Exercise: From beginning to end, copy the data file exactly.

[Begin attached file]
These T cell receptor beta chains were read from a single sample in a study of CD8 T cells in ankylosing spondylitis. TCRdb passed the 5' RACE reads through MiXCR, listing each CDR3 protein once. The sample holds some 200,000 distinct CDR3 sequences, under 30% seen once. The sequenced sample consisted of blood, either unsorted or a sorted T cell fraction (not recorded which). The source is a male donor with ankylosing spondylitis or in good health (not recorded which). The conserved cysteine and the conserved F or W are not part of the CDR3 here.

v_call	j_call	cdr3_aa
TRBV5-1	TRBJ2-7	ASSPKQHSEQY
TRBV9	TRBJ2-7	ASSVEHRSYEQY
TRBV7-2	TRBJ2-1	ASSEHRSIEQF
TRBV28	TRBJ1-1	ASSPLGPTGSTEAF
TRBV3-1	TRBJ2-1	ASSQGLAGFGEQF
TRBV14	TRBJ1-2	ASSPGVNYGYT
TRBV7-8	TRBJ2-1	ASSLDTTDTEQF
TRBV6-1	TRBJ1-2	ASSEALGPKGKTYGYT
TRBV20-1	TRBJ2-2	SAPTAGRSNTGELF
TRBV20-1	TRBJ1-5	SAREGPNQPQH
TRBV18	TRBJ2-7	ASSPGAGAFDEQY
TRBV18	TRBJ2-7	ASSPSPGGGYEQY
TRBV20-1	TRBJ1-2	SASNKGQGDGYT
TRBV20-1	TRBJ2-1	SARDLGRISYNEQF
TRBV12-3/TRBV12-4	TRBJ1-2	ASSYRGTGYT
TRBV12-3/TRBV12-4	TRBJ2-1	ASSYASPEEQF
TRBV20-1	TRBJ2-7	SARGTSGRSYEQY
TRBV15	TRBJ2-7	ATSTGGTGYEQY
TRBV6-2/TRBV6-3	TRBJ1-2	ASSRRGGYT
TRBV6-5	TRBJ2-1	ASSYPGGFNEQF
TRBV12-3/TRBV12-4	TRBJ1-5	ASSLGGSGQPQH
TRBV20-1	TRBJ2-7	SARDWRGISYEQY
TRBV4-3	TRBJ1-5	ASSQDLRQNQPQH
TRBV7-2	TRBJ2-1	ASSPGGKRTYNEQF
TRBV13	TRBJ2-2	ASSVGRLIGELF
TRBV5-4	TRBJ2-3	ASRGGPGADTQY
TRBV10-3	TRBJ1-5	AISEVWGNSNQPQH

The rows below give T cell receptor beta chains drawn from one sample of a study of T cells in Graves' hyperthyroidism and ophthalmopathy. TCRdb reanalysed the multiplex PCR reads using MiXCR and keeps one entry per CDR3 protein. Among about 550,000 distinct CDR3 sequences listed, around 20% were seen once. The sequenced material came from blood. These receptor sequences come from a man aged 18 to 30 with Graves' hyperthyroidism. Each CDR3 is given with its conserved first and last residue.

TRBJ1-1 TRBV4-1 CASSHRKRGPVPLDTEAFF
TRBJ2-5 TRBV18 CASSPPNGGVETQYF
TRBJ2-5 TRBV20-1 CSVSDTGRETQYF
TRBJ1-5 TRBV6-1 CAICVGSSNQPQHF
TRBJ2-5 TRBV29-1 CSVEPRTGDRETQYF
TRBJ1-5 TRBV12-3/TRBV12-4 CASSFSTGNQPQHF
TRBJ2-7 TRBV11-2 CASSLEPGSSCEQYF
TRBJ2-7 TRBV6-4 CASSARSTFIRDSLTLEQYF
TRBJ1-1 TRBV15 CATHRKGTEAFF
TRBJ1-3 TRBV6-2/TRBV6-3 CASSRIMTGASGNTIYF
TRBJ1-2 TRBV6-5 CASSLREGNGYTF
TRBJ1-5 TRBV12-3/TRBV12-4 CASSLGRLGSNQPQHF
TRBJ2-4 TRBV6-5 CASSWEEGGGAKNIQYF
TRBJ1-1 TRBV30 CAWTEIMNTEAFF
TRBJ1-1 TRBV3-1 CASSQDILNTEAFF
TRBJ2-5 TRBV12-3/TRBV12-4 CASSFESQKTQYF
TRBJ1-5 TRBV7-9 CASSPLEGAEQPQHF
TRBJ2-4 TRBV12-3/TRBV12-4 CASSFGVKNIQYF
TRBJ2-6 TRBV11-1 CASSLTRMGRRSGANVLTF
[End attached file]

These T cell receptor beta chains were read from a single sample in a study of CD8 T cells in ankylosing spondylitis. TCRdb passed the 5' RACE reads through MiXCR, listing each CDR3 protein once. The sample holds some 200,000 distinct CDR3 sequences, under 30% seen once. The sequenced sample consisted of blood, either unsorted or a sorted T cell fraction (not recorded which). The source is a male donor with ankylosing spondylitis or in good health (not recorded which). The conserved cysteine and the conserved F or W are not part of the CDR3 here.

v_call	j_call	cdr3_aa
TRBV5-1	TRBJ2-7	ASSPKQHSEQY
TRBV9	TRBJ2-7	ASSVEHRSYEQY
TRBV7-2	TRBJ2-1	ASSEHRSIEQF
TRBV28	TRBJ1-1	ASSPLGPTGSTEAF
TRBV3-1	TRBJ2-1	ASSQGLAGFGEQF
TRBV14	TRBJ1-2	ASSPGVNYGYT
TRBV7-8	TRBJ2-1	ASSLDTTDTEQF
TRBV6-1	TRBJ1-2	ASSEALGPKGKTYGYT
TRBV20-1	TRBJ2-2	SAPTAGRSNTGELF
TRBV20-1	TRBJ1-5	SAREGPNQPQH
TRBV18	TRBJ2-7	ASSPGAGAFDEQY
TRBV18	TRBJ2-7	ASSPSPGGGYEQY
TRBV20-1	TRBJ1-2	SASNKGQGDGYT
TRBV20-1	TRBJ2-1	SARDLGRISYNEQF
TRBV12-3/TRBV12-4	TRBJ1-2	ASSYRGTGYT
TRBV12-3/TRBV12-4	TRBJ2-1	ASSYASPEEQF
TRBV20-1	TRBJ2-7	SARGTSGRSYEQY
TRBV15	TRBJ2-7	ATSTGGTGYEQY
TRBV6-2/TRBV6-3	TRBJ1-2	ASSRRGGYT
TRBV6-5	TRBJ2-1	ASSYPGGFNEQF
TRBV12-3/TRBV12-4	TRBJ1-5	ASSLGGSGQPQH
TRBV20-1	TRBJ2-7	SARDWRGISYEQY
TRBV4-3	TRBJ1-5	ASSQDLRQNQPQH
TRBV7-2	TRBJ2-1	ASSPGGKRTYNEQF
TRBV13	TRBJ2-2	ASSVGRLIGELF
TRBV5-4	TRBJ2-3	ASRGGPGADTQY
TRBV10-3	TRBJ1-5	AISEVWGNSNQPQH

The rows below give T cell receptor beta chains drawn from one sample of a study of T cells in Graves' hyperthyroidism and ophthalmopathy. TCRdb reanalysed the multiplex PCR reads using MiXCR and keeps one entry per CDR3 protein. Among about 550,000 distinct CDR3 sequences listed, around 20% were seen once. The sequenced material came from blood. These receptor sequences come from a man aged 18 to 30 with Graves' hyperthyroidism. Each CDR3 is given with its conserved first and last residue.

TRBJ1-1 TRBV4-1 CASSHRKRGPVPLDTEAFF
TRBJ2-5 TRBV18 CASSPPNGGVETQYF
TRBJ2-5 TRBV20-1 CSVSDTGRETQYF
TRBJ1-5 TRBV6-1 CAICVGSSNQPQHF
TRBJ2-5 TRBV29-1 CSVEPRTGDRETQYF
TRBJ1-5 TRBV12-3/TRBV12-4 CASSFSTGNQPQHF
TRBJ2-7 TRBV11-2 CASSLEPGSSCEQYF
TRBJ2-7 TRBV6-4 CASSARSTFIRDSLTLEQYF
TRBJ1-1 TRBV15 CATHRKGTEAFF
TRBJ1-3 TRBV6-2/TRBV6-3 CASSRIMTGASGNTIYF
TRBJ1-2 TRBV6-5 CASSLREGNGYTF
TRBJ1-5 TRBV12-3/TRBV12-4 CASSLGRLGSNQPQHF
TRBJ2-4 TRBV6-5 CASSWEEGGGAKNIQYF
TRBJ1-1 TRBV30 CAWTEIMNTEAFF
TRBJ1-1 TRBV3-1 CASSQDILNTEAFF
TRBJ2-5 TRBV12-3/TRBV12-4 CASSFESQKTQYF
TRBJ1-5 TRBV7-9 CASSPLEGAEQPQHF
TRBJ2-4 TRBV12-3/TRBV12-4 CASSFGVKNIQYF
TRBJ2-6 TRBV11-1 CASSLTRMGRRSGANVLTF